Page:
ALBUM REVIEW: 156/Silence – Narrative


 

Where some vocalists might come off as simply going through the motions when it comes to singing (or growling, grunting, etc.), Jack Murray instead regurgitates sincere, raw, and impassioned words throughout the entire forty-four minutes of 156/Silence’s Narrative (Sharptone Records).Continue reading


ALBUM REVIEW: Vatican – Ultra


While Georgian five-piece Vatican may name-check Meshuggah and Dillinger Escape Plan, their roots are firmly planted in (the original type of) metalcore, owing as much to Earth Crisis and Vision of Disorder (et al) as the latter-day spearheads of discordant “popular” heavy music. Ultra (UNFD) may be the band’s second full-length overall, however with a focus on the sound and style, and with the smooth integration of new vocalist Mike Sugars, it feels like a milestone moment in the definition of what Vatican is as a band, and who they are as an artist.

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EP REVIEW: Heriot – Profound Morality


With very little in the way of recorded music released prior to this release but notably a swathe of well received and high profile support slots including recently with Rolo Tomassi; UK metallic hardcore outfit Heriot have forged a scintillating reputation in a short space of time. Now with the eagerly anticipated debut EP Profound Morality (Church Road Records), the band are showing that they are truly living up to expectation by delivering a short but sharp release which reveals surprising depth.

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ALBUM REVIEW: Rammstein – Zeit


Something isn’t quite right here.

A Rammstein record a mere three years after the last one and preceded by no rumbling stories of friction between bandmates or nebulous warnings of permanent disbandment? The last time the Neue Deutsche Härte/industrial act had such a swift turnaround was when Reise Reise was followed by fun leftovers album Rosenrot a year later, so could this quick release (by their standards anyway) mean Rammstein are actually happy or could it be hinting at something more ominous?

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ALBUM REVIEW: Aeviterne – The Ailing Facade


Like all movements that promise to reinvent a genre, dissonant / experimental Death Metal collapsed into a messy trend of imitators focussing on the most obvious aspects of their influences’ sound and missing the nuance. Fortunately, it passed the test of leaving behind enough building blocks for worthwhile successors to construct something interesting – and New York four-piece Aeviterne are one of the most interesting in a while.

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ALBUM REVIEW: Author and Punisher – Krüller


Tristan Shone knows a thing or two about wacky, unorthodox percussion, thanks in large part to his expertise in mechanical engineering. With that kind of arsenal at his disposal, Shone ran with it on his latest effort for Author & Punisher, Krüller (Relapse Records), eight tracks packed with diversity, uniqueness, and precision. It’s also his ninth full-length release since 2005, and it superbly stands alone.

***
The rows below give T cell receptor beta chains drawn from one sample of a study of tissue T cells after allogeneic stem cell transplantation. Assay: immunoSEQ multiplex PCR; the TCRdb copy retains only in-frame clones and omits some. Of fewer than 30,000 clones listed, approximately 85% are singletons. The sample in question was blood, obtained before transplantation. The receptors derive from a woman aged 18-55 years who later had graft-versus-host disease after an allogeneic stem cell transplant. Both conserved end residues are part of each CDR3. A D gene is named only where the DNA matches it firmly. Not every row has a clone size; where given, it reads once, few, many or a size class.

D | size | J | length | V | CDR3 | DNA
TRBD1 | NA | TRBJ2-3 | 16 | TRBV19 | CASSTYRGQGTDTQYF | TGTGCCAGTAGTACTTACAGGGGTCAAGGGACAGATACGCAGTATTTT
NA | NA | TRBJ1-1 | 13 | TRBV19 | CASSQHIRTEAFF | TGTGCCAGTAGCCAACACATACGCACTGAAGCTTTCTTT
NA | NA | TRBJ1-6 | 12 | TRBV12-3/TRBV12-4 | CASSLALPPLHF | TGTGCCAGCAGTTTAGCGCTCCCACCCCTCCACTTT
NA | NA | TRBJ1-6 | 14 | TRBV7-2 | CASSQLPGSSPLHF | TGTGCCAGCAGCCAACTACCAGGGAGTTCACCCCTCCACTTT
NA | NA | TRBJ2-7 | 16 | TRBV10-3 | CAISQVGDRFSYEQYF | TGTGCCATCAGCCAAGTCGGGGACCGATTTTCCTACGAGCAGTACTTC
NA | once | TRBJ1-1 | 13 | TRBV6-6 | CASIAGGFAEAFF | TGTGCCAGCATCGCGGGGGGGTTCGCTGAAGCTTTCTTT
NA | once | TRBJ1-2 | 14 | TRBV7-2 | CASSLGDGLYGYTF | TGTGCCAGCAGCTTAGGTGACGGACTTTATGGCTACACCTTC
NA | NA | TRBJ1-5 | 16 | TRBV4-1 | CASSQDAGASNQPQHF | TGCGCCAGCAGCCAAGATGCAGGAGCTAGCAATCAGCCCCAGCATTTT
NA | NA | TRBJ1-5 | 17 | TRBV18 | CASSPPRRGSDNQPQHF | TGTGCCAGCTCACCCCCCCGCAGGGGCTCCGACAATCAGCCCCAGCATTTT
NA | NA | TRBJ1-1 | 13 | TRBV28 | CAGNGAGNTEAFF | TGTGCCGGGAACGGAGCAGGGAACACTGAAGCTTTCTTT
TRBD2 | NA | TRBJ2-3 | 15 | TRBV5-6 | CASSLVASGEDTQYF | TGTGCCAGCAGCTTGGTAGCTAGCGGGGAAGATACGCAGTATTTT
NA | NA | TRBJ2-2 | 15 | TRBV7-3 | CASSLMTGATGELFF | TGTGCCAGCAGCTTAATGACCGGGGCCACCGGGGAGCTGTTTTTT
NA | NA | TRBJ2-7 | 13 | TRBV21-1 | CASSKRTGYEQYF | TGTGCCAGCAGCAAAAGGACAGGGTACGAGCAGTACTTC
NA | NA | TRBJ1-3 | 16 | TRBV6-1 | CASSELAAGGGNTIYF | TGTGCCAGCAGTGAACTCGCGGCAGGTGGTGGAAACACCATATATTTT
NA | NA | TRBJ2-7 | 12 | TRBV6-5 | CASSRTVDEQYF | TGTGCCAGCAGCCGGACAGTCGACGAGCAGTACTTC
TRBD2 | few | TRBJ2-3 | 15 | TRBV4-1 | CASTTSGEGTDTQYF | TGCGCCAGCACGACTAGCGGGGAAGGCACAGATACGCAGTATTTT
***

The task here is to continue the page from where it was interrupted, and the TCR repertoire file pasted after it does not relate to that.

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ALBUM REVIEW: Employed To Serve – The Conquering


When yet another massive riff, this time during the early stages of track nine ‘World Eater’, hits – you know the sort… the type of riff that makes your face do the same involuntary wince/”oooooo” combo as sucking a lemon straight after brushing your teeth might – the smile can’t help but break out on your face: The Conquering (Spinefarm Records) isn’t just Employed To Serve upping the ante; their fourth album goes deeeep.

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ALBUM REVIEW: The Body – I’ve Seen All I Need To See


Metal, for all its anti-establishment credentials, can often be quite conservative. Many of the same old tropes have been rolled out again and again for the past four decades or so. Whilst that’s not a major problem for many metal fans, it is arguable that the same recycled ideas just don’t have the same impact that they once did. What once seemed impossibly heavy, deafeningly loud, even shocking or transgressive, can now be played on mainstream radio without anyone raising an eyebrow.

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ALBUM REVIEW: Marilyn Manson – We Are Chaos


(Editor’s note: we are aware of this ongoing story which presumes to be about Marilyn Manson, although he is never named. We are still tracking this story at press time.)

Twenty-five years plus into his career, Marilyn Manson continues to be an enigma, wrapped tight inside a riddle, not wishing to be fully known. By never making the same album twice with his namesake band, he continues to defy expectations, and be equally loved and hated. While his early albums are masterworks that others from the 1990s would kill to rest their reputations on. However, as the rockstar gains on years and gets further away from his early years, he has transformed into a much more interesting character than when he was freaking out pastors and scarring moms and dads.

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